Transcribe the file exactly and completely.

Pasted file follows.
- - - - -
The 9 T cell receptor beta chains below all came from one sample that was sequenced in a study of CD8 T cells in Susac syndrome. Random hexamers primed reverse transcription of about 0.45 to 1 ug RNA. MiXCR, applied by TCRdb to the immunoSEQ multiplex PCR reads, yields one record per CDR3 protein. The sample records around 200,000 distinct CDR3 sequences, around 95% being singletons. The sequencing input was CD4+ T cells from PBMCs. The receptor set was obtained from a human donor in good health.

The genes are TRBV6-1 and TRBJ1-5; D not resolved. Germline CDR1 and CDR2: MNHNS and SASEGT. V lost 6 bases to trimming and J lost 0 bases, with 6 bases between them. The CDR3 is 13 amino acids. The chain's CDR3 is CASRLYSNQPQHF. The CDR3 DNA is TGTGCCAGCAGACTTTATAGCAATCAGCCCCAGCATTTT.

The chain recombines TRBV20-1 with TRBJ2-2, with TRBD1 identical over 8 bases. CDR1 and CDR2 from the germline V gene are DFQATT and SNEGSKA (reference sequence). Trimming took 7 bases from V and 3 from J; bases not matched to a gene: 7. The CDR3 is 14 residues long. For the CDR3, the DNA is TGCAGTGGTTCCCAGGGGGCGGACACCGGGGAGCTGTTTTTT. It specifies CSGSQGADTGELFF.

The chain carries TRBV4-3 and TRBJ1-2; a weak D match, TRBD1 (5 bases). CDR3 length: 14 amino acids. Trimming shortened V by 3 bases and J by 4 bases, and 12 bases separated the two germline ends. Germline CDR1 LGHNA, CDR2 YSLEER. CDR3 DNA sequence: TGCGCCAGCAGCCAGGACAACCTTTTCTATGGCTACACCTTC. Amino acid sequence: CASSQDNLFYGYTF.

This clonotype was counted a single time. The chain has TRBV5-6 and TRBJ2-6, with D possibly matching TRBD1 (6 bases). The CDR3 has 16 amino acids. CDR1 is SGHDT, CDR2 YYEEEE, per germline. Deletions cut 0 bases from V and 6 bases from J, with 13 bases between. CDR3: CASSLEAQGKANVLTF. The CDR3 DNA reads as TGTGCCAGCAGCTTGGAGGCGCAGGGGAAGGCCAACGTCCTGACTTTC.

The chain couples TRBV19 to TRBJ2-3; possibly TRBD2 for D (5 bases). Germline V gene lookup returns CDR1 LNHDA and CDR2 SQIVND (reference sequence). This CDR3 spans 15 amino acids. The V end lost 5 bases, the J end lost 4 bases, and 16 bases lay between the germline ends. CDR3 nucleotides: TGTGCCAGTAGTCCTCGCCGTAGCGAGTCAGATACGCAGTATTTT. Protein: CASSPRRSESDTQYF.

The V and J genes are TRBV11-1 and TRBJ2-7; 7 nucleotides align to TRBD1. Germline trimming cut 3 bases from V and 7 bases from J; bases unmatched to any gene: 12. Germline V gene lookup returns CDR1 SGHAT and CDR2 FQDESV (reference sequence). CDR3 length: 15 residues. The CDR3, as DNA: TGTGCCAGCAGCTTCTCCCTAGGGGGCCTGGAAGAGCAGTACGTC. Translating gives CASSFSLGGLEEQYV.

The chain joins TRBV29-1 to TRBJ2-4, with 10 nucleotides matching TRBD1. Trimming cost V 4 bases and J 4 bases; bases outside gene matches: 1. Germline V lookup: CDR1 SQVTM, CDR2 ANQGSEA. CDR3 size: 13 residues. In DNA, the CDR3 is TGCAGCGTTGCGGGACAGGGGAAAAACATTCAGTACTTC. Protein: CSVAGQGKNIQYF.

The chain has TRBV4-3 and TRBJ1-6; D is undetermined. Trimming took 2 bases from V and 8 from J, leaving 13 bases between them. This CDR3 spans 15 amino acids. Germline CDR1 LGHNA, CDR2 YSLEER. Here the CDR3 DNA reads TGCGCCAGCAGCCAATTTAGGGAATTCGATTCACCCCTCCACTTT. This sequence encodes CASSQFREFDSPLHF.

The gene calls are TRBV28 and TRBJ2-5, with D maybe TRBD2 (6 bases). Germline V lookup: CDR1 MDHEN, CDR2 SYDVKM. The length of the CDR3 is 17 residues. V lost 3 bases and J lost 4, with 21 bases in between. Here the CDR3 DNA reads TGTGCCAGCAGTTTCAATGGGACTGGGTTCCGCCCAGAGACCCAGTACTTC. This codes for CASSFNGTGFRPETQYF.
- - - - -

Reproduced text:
The 9 T cell receptor beta chains below all came from one sample that was sequenced in a study of CD8 T cells in Susac syndrome. Random hexamers primed reverse transcription of about 0.45 to 1 ug RNA. MiXCR, applied by TCRdb to the immunoSEQ multiplex PCR reads, yields one record per CDR3 protein. The sample records around 200,000 distinct CDR3 sequences, around 95% being singletons. The sequencing input was CD4+ T cells from PBMCs. The receptor set was obtained from a human donor in good health.

The genes are TRBV6-1 and TRBJ1-5; D not resolved. Germline CDR1 and CDR2: MNHNS and SASEGT. V lost 6 bases to trimming and J lost 0 bases, with 6 bases between them. The CDR3 is 13 amino acids. The chain's CDR3 is CASRLYSNQPQHF. The CDR3 DNA is TGTGCCAGCAGACTTTATAGCAATCAGCCCCAGCATTTT.

The chain recombines TRBV20-1 with TRBJ2-2, with TRBD1 identical over 8 bases. CDR1 and CDR2 from the germline V gene are DFQATT and SNEGSKA (reference sequence). Trimming took 7 bases from V and 3 from J; bases not matched to a gene: 7. The CDR3 is 14 residues long. For the CDR3, the DNA is TGCAGTGGTTCCCAGGGGGCGGACACCGGGGAGCTGTTTTTT. It specifies CSGSQGADTGELFF.

The chain carries TRBV4-3 and TRBJ1-2; a weak D match, TRBD1 (5 bases). CDR3 length: 14 amino acids. Trimming shortened V by 3 bases and J by 4 bases, and 12 bases separated the two germline ends. Germline CDR1 LGHNA, CDR2 YSLEER. CDR3 DNA sequence: TGCGCCAGCAGCCAGGACAACCTTTTCTATGGCTACACCTTC. Amino acid sequence: CASSQDNLFYGYTF.

This clonotype was counted a single time. The chain has TRBV5-6 and TRBJ2-6, with D possibly matching TRBD1 (6 bases). The CDR3 has 16 amino acids. CDR1 is SGHDT, CDR2 YYEEEE, per germline. Deletions cut 0 bases from V and 6 bases from J, with 13 bases between. CDR3: CASSLEAQGKANVLTF. The CDR3 DNA reads as TGTGCCAGCAGCTTGGAGGCGCAGGGGAAGGCCAACGTCCTGACTTTC.

The chain couples TRBV19 to TRBJ2-3; possibly TRBD2 for D (5 bases). Germline V gene lookup returns CDR1 LNHDA and CDR2 SQIVND (reference sequence). This CDR3 spans 15 amino acids. The V end lost 5 bases, the J end lost 4 bases, and 16 bases lay between the germline ends. CDR3 nucleotides: TGTGCCAGTAGTCCTCGCCGTAGCGAGTCAGATACGCAGTATTTT. Protein: CASSPRRSESDTQYF.

The V and J genes are TRBV11-1 and TRBJ2-7; 7 nucleotides align to TRBD1. Germline trimming cut 3 bases from V and 7 bases from J; bases unmatched to any gene: 12. Germline V gene lookup returns CDR1 SGHAT and CDR2 FQDESV (reference sequence). CDR3 length: 15 residues. The CDR3, as DNA: TGTGCCAGCAGCTTCTCCCTAGGGGGCCTGGAAGAGCAGTACGTC. Translating gives CASSFSLGGLEEQYV.

The chain joins TRBV29-1 to TRBJ2-4, with 10 nucleotides matching TRBD1. Trimming cost V 4 bases and J 4 bases; bases outside gene matches: 1. Germline V lookup: CDR1 SQVTM, CDR2 ANQGSEA. CDR3 size: 13 residues. In DNA, the CDR3 is TGCAGCGTTGCGGGACAGGGGAAAAACATTCAGTACTTC. Protein: CSVAGQGKNIQYF.

The chain has TRBV4-3 and TRBJ1-6; D is undetermined. Trimming took 2 bases from V and 8 from J, leaving 13 bases between them. This CDR3 spans 15 amino acids. Germline CDR1 LGHNA, CDR2 YSLEER. Here the CDR3 DNA reads TGCGCCAGCAGCCAATTTAGGGAATTCGATTCACCCCTCCACTTT. This sequence encodes CASSQFREFDSPLHF.

The gene calls are TRBV28 and TRBJ2-5, with D maybe TRBD2 (6 bases). Germline V lookup: CDR1 MDHEN, CDR2 SYDVKM. The length of the CDR3 is 17 residues. V lost 3 bases and J lost 4, with 21 bases in between. Here the CDR3 DNA reads TGTGCCAGCAGTTTCAATGGGACTGGGTTCCGCCCAGAGACCCAGTACTTC. This codes for CASSFNGTGFRPETQYF.